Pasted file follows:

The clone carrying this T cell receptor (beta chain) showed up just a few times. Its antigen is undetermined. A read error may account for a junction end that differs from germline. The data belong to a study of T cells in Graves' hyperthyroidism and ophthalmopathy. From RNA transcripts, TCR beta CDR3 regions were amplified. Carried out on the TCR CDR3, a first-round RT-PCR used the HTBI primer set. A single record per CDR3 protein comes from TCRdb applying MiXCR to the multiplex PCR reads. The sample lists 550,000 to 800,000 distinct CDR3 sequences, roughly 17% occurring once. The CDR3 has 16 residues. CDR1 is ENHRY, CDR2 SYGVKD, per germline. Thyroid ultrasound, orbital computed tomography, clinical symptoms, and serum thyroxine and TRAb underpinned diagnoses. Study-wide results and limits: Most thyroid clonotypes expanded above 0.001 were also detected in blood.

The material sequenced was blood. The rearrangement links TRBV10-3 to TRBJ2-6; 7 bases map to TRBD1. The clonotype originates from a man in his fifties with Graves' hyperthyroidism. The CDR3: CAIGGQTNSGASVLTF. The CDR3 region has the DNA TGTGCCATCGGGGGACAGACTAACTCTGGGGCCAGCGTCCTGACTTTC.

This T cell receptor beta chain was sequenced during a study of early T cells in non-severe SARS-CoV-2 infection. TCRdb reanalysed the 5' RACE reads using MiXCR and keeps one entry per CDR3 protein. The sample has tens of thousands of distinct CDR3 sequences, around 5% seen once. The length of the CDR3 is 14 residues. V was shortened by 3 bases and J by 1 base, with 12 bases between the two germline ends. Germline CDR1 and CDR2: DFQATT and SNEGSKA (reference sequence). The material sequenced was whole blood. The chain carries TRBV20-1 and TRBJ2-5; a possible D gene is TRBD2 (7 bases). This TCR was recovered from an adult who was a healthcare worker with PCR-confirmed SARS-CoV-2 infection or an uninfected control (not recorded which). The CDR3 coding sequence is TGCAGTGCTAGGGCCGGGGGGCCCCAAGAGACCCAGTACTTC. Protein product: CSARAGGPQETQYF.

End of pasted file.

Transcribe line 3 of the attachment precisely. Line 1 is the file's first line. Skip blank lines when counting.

This T cell receptor beta chain was sequenced during a study of early T cells in non-severe SARS-CoV-2 infection. TCRdb reanalysed the 5' RACE reads using MiXCR and keeps one entry per CDR3 protein. The sample has tens of thousands of distinct CDR3 sequences, around 5% seen once. The length of the CDR3 is 14 residues. V was shortened by 3 bases and J by 1 base, with 12 bases between the two germline ends. Germline CDR1 and CDR2: DFQATT and SNEGSKA (reference sequence). The material sequenced was whole blood. The chain carries TRBV20-1 and TRBJ2-5; a possible D gene is TRBD2 (7 bases). This TCR was recovered from an adult who was a healthcare worker with PCR-confirmed SARS-CoV-2 infection or an uninfected control (not recorded which). The CDR3 coding sequence is TGCAGTGCTAGGGCCGGGGGGCCCCAAGAGACCCAGTACTTC. Protein product: CSARAGGPQETQYF.